Tp53 knockout rats have been generated more recently. Tong et al. [17] disrupted the Tp53 gene via homologous recombination in embryonic stem cells and showed germline transmission of the Tp53 gene-targeted mutation. Van Boxtel et al. [18] used N-ethyl-N-nitrosourea-driven target-selected mutagenesis to obtain Tp53 knockout rats and reported that both null Tp53 homozygotes and Tp53 heterozygotes start to develop lethal tumors, mainly sarcomas, at 4 and 8 months of age, respectively. McCoy et al. [19] created a Tp53 knockout rat that contains an 11-bp deletion in exon 3, resulting in a frameshift and premature terminations in the open reading frame. The most recent report is that of Hansen et al. [20], who created a Tp53 knockout rat based on the inbred rat strain Fisher-344. All these authors remarked that Tp53 knockout rats could be highly suitable for oncology research, with van Boxtel et al. [18] concluding that Tp53 knockout rats are highly complementary to existing mouse models for studying human cancer biology, and that due to early onset of spontaneous cancers, this model is unique and may be especially useful tool for testing therapeutic interventions.

Aggarwal et al. [21] noted that it is not clear whether genetically engineered mouse models in which tumor formation is driven by a clinically relevant oncogene or loss of a tumor suppressor gene (e.g., Tp53) can be better predictors of cancer drug discovery than experiments with cell cultures and models that involve non-genetically engineered animals. More recently, Prasad et al. [22] argued that in cancer-related drug discovery, serendipity and coincidence have thus far played a much larger role than rational drug discovery. Indeed, for several reasons, experiments with cell cultures and mice are poorly predictive of clinical results with new cancer treatments [23], and even less of successful chemoprevention [24]. However, Tp53 knockout rats have not yet been used in such experiments.

In the animal house of our institution, we initiated a small colony of p53 knockout rats and maintained it over 1 year. Hereby we report on the reproducibility of the survival curves of male rat Tp53 knockout homozygotes, and on their possible suitability as a tool for preclinical assessment of secondary cancer prevention.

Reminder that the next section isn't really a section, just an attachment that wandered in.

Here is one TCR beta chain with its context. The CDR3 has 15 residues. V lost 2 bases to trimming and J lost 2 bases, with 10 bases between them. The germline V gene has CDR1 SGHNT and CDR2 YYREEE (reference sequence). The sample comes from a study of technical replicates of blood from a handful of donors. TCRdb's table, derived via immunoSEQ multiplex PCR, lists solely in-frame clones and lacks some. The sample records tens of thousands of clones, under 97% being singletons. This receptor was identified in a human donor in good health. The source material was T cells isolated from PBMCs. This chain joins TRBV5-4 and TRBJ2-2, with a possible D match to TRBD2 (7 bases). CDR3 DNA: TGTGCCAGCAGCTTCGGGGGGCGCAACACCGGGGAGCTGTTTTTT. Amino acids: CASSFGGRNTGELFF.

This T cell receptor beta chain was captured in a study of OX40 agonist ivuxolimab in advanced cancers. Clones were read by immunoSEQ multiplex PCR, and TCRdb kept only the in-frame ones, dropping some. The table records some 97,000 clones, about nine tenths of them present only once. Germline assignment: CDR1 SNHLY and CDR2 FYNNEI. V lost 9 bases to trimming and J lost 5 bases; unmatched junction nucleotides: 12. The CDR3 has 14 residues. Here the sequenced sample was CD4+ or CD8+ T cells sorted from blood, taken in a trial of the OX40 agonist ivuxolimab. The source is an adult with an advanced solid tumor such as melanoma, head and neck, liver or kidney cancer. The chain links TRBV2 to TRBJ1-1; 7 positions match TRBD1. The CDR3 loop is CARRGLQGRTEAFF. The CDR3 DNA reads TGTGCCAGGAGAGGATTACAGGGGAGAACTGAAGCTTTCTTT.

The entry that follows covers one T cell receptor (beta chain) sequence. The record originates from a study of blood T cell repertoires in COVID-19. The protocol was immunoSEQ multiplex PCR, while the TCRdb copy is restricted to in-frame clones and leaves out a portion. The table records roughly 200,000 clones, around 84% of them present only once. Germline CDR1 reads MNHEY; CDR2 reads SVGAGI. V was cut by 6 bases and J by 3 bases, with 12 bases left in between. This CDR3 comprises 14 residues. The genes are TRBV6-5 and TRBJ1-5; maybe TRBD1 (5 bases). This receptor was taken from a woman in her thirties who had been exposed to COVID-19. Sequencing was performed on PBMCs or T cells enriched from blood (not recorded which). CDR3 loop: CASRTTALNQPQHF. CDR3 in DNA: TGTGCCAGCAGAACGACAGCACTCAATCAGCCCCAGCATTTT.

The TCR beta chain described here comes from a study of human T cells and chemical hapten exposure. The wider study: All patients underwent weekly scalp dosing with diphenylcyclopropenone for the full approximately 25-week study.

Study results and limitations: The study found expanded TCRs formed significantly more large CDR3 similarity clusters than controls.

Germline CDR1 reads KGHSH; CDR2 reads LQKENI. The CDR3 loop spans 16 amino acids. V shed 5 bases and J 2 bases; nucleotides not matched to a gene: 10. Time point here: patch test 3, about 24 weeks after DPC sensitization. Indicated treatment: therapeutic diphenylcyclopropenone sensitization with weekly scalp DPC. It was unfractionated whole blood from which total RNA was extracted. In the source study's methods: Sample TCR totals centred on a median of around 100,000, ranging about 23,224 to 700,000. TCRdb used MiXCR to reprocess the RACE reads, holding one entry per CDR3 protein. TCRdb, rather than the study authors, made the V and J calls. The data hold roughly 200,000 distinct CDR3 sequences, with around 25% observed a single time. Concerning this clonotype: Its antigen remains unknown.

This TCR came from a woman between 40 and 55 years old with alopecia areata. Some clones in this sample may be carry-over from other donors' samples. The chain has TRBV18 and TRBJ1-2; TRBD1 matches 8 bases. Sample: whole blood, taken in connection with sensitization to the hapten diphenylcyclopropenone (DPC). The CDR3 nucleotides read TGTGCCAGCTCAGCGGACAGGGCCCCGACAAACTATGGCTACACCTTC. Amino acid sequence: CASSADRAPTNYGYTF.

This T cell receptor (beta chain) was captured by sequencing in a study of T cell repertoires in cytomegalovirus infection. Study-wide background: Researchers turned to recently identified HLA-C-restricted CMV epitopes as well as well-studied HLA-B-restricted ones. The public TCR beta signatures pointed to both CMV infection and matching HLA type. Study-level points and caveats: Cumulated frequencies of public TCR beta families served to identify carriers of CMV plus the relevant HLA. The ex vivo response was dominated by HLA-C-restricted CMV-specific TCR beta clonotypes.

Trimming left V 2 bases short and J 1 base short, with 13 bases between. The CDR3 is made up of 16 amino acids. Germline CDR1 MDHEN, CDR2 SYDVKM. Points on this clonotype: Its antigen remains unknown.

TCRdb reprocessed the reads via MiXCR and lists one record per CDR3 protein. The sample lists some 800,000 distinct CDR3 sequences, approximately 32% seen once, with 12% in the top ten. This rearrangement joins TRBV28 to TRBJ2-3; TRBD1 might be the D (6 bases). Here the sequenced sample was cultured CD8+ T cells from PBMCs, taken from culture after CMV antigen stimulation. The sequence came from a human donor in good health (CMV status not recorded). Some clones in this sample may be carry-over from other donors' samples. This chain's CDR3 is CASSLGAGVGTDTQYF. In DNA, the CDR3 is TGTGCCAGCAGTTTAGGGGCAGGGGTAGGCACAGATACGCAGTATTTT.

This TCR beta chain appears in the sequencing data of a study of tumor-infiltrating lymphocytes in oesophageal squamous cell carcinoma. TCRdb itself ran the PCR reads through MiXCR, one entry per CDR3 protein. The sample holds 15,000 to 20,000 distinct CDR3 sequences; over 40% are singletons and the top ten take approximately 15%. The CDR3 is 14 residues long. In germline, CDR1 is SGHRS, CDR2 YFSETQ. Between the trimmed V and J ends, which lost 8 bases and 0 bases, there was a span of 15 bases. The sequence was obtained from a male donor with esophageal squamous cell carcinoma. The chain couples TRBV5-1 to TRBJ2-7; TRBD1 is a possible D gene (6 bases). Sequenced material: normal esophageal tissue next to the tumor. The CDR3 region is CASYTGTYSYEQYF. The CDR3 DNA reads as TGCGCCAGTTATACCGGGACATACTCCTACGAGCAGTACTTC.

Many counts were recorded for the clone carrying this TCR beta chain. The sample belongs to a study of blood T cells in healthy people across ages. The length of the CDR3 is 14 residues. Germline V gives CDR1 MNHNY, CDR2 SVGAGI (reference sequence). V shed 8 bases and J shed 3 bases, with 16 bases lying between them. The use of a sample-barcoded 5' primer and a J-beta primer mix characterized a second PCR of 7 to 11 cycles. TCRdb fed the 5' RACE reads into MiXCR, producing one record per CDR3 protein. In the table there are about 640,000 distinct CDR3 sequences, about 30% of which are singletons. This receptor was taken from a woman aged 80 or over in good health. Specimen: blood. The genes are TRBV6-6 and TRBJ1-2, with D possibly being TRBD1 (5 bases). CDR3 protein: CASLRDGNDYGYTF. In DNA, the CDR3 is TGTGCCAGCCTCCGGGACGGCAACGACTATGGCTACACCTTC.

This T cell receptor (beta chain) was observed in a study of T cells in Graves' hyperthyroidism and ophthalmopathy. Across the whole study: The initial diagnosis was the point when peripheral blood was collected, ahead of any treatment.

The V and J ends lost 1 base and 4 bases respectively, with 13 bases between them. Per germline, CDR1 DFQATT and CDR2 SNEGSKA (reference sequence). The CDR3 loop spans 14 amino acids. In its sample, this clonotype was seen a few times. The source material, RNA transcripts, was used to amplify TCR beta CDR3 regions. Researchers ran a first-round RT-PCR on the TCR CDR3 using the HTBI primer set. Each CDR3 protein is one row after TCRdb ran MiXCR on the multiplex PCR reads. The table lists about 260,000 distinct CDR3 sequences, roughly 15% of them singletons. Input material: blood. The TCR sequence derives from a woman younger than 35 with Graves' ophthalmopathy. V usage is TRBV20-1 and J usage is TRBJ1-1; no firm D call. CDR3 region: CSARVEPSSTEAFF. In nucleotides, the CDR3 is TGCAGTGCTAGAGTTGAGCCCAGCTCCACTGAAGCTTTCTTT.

Methods

Mating of animals

A colony of Tp53 knockout rats (p53 TGEM Rat) with a Wistar strain genetic background was initiated and maintained in the animal house of our institution. Two pairs of male and female heterozygotic rats were purchased from Charles River under the exclusive license of Transposagen. They bear a single T to A point mutation in the Tp53 DNA-binding domain that introduces a premature C to X stop codon in position 273aa [18]. These animals gave rise to our in-house population. To obtain a surplus of knockout homozygotes, heterozygotic parent crossing was to a great extent substituted with heterozygotic females crossing with homozygotic knockout males. Nevertheless, heterozygotic parent crossing is still being conducted to maintain a viable core population.

Genotyping

The genotype of the Tp53 knockout rats is determined using simple allele-discriminating PCR (SAP), as described by Bui and Liu [25], with a custom primer set based on Rattus norvegicus p53 mRNA sequence: NM_030989. The primer set is specific for the detection of a single nucleotide mutation in Tp53: Tp53 mutant reverse primer (5′- GTCTCTCCCAGGACAGGTT -3′), Tp53 wild-type reverse primer (5′-GTCTCTCCCAGGACAGGTA-3′), and Tp53 common forward primer (5′-GAAGACTCCAGGTAGGAAGC-3′).

DNA is extracted from a tail snip using a GeneMATRIX EURx kit (EURx Ltd.) according to the manufacturer’s instructions. The tail biopsy is taken between 3 and 4 weeks of age. PCR is performed with an initial denaturation step at 94 °C for 6 min, followed by 35 cycles of 94 °C for 20 s, 52 °C for 20 s, 72 °C for 20 s, and final elongation step at 72 °C for 7 min.

Survival curves of Tp53 knockout homozygotes

Because homozygotic knockout of Tp53 appeared to be lethal for most of the female offspring, we restricted our experiment to homozygotic knockout male rats. To evaluate reproducibility of their survival, 4 groups of Tp53 knockout homozygotic male rats born during consecutive quarters of the year were kept behind a sanitary barrier in the controlled environment of a pathogen-free animal facility. They had a 12-h light and dark cycle with the temperature maintained at 22 °C ± 1 °C and a relative humidity of 40–70%. Food and water were supplied ad libitum. When the animals reached moribund state, they were killed.

To avoid unnecessary pain and suffering, we applied predetermined criteria for evaluating the physiological and behavioral signs of disease. This approach enabled conscious interruption of the experiment (humane endpoint), while providing accurate and reliable data acquisition. Rats with observed changes in their physical appearance (rough coat, porphyrin exudate around eyes or nose) or behavior were examined with increasing intensity, namely by palpation of the whole body. Symptoms that required immediate discontinuation of the experiment (euthanasia of the animal) included: 1) weight loss from 15 to 20% within 7 days; 2) paralysis of limbs or neurological symptoms; 3) loss of ability to ambulate (inability to access food or water); 4) labored breathing; 5) tumor size exceeding 3 cm; 6) appearance of an open wounds, ulcers or tumor necrosis [26]. All the animal experiments were carried out in strict accordance with the guidelines of the IV Animal Ethical Committee in Warsaw (approval number 88/2015).